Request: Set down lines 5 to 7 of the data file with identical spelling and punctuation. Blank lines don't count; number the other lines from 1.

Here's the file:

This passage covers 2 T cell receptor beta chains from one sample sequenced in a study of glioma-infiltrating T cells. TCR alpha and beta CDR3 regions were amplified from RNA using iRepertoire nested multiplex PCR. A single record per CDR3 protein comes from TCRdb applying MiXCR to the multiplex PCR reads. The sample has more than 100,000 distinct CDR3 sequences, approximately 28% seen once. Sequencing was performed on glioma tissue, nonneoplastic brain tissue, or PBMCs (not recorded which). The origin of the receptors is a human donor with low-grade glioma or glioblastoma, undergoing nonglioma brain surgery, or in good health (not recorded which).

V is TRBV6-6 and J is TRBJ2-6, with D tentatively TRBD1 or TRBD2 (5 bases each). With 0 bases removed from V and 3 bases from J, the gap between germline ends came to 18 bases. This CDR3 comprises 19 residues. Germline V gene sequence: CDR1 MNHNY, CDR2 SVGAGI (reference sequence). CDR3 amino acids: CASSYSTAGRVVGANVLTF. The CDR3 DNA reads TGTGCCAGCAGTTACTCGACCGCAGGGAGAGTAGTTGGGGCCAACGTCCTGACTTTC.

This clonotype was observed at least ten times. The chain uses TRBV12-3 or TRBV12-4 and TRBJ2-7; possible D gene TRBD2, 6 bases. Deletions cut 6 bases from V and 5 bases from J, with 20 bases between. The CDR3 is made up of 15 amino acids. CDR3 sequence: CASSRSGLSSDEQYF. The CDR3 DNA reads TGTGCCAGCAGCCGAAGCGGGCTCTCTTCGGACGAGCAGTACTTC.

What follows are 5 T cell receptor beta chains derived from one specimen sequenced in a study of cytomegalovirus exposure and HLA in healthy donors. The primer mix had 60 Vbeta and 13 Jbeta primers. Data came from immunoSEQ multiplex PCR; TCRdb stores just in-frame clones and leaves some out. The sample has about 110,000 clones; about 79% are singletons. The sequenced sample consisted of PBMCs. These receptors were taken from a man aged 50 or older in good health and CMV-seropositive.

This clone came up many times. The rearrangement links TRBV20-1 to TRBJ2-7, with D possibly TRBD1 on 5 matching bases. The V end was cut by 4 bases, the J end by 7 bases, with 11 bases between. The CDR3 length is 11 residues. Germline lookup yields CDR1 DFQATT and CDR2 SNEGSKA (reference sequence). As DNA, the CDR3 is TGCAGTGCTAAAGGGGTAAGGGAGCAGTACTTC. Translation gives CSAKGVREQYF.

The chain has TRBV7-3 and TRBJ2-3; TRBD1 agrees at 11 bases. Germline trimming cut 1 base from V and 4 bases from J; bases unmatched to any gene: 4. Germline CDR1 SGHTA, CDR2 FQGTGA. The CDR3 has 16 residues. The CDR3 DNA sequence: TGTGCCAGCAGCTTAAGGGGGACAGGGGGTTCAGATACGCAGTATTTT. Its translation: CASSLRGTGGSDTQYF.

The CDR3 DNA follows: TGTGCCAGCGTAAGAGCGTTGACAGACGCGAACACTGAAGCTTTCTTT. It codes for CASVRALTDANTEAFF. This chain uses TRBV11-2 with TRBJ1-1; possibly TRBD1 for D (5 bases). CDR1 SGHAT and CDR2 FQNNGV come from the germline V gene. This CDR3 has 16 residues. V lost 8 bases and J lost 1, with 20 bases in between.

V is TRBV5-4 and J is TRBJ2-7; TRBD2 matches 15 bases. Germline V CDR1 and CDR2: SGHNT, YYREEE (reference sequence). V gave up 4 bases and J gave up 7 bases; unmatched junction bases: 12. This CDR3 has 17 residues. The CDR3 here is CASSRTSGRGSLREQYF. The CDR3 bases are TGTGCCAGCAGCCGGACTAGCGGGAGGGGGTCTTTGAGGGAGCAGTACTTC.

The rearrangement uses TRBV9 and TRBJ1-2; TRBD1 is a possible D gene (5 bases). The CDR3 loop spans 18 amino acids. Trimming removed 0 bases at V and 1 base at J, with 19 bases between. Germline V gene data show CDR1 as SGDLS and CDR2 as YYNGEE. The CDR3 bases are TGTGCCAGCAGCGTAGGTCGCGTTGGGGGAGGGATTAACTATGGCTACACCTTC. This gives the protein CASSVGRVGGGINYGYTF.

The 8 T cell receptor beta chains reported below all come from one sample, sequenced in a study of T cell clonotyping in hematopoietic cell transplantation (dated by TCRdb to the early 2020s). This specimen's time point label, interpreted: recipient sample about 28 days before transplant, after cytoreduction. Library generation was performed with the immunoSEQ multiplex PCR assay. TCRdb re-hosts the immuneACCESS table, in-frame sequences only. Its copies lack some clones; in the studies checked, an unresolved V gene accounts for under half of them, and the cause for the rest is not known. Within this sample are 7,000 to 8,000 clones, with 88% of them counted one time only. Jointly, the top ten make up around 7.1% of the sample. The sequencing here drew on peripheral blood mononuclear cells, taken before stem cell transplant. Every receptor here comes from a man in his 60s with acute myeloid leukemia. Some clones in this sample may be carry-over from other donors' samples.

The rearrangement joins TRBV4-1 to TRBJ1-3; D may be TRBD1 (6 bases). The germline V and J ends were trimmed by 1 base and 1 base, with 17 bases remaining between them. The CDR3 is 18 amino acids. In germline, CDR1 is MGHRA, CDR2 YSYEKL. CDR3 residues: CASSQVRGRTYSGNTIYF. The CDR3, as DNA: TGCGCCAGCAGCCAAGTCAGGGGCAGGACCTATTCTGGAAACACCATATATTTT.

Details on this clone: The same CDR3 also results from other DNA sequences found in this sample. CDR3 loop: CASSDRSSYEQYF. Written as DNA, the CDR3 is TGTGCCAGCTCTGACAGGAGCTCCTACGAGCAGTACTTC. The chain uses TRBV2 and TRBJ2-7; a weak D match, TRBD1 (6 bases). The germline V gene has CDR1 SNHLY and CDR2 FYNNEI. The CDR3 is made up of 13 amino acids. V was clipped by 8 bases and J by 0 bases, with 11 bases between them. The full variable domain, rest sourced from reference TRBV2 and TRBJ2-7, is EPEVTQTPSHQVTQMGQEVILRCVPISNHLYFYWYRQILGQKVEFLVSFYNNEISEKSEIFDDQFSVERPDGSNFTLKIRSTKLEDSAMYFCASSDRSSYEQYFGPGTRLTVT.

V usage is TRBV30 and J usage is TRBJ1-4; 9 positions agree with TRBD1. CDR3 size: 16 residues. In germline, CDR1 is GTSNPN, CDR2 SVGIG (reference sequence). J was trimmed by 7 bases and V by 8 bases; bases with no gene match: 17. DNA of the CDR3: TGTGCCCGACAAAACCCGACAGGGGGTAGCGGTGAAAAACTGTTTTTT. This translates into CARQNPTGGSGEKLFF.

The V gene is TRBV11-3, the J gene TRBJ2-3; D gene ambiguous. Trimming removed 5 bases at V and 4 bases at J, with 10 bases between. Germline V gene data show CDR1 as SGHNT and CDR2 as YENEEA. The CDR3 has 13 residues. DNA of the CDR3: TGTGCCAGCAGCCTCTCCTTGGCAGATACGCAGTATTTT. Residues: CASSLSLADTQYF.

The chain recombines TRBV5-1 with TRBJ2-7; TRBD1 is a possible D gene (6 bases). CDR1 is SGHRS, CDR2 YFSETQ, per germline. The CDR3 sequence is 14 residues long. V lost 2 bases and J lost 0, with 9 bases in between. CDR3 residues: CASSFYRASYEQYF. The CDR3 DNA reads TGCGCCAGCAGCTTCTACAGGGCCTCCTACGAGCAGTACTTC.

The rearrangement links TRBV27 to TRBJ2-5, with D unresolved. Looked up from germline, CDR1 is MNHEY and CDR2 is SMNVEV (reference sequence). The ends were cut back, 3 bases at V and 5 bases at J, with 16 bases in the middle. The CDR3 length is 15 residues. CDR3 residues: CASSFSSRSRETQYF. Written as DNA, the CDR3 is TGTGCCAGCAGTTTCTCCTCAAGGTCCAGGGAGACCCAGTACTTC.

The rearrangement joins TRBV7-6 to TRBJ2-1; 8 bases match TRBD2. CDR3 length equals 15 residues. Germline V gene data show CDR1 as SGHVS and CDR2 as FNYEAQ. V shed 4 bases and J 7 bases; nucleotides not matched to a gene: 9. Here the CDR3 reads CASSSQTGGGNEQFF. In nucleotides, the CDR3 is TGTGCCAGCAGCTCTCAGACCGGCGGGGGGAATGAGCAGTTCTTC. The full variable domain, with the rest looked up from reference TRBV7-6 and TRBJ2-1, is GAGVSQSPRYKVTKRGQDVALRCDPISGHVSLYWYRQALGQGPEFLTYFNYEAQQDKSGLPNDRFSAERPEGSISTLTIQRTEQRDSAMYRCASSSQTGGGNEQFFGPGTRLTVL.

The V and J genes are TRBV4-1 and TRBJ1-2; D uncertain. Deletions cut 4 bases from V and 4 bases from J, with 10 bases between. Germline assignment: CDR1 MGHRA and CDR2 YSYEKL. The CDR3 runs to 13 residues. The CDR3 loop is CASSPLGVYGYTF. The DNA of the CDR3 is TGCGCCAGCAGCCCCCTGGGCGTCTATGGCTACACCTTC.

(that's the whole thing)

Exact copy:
This clone came up many times. The rearrangement links TRBV20-1 to TRBJ2-7, with D possibly TRBD1 on 5 matching bases. The V end was cut by 4 bases, the J end by 7 bases, with 11 bases between. The CDR3 length is 11 residues. Germline lookup yields CDR1 DFQATT and CDR2 SNEGSKA (reference sequence). As DNA, the CDR3 is TGCAGTGCTAAAGGGGTAAGGGAGCAGTACTTC. Translation gives CSAKGVREQYF.

The chain has TRBV7-3 and TRBJ2-3; TRBD1 agrees at 11 bases. Germline trimming cut 1 base from V and 4 bases from J; bases unmatched to any gene: 4. Germline CDR1 SGHTA, CDR2 FQGTGA. The CDR3 has 16 residues. The CDR3 DNA sequence: TGTGCCAGCAGCTTAAGGGGGACAGGGGGTTCAGATACGCAGTATTTT. Its translation: CASSLRGTGGSDTQYF.

The CDR3 DNA follows: TGTGCCAGCGTAAGAGCGTTGACAGACGCGAACACTGAAGCTTTCTTT. It codes for CASVRALTDANTEAFF. This chain uses TRBV11-2 with TRBJ1-1; possibly TRBD1 for D (5 bases). CDR1 SGHAT and CDR2 FQNNGV come from the germline V gene. This CDR3 has 16 residues. V lost 8 bases and J lost 1, with 20 bases in between.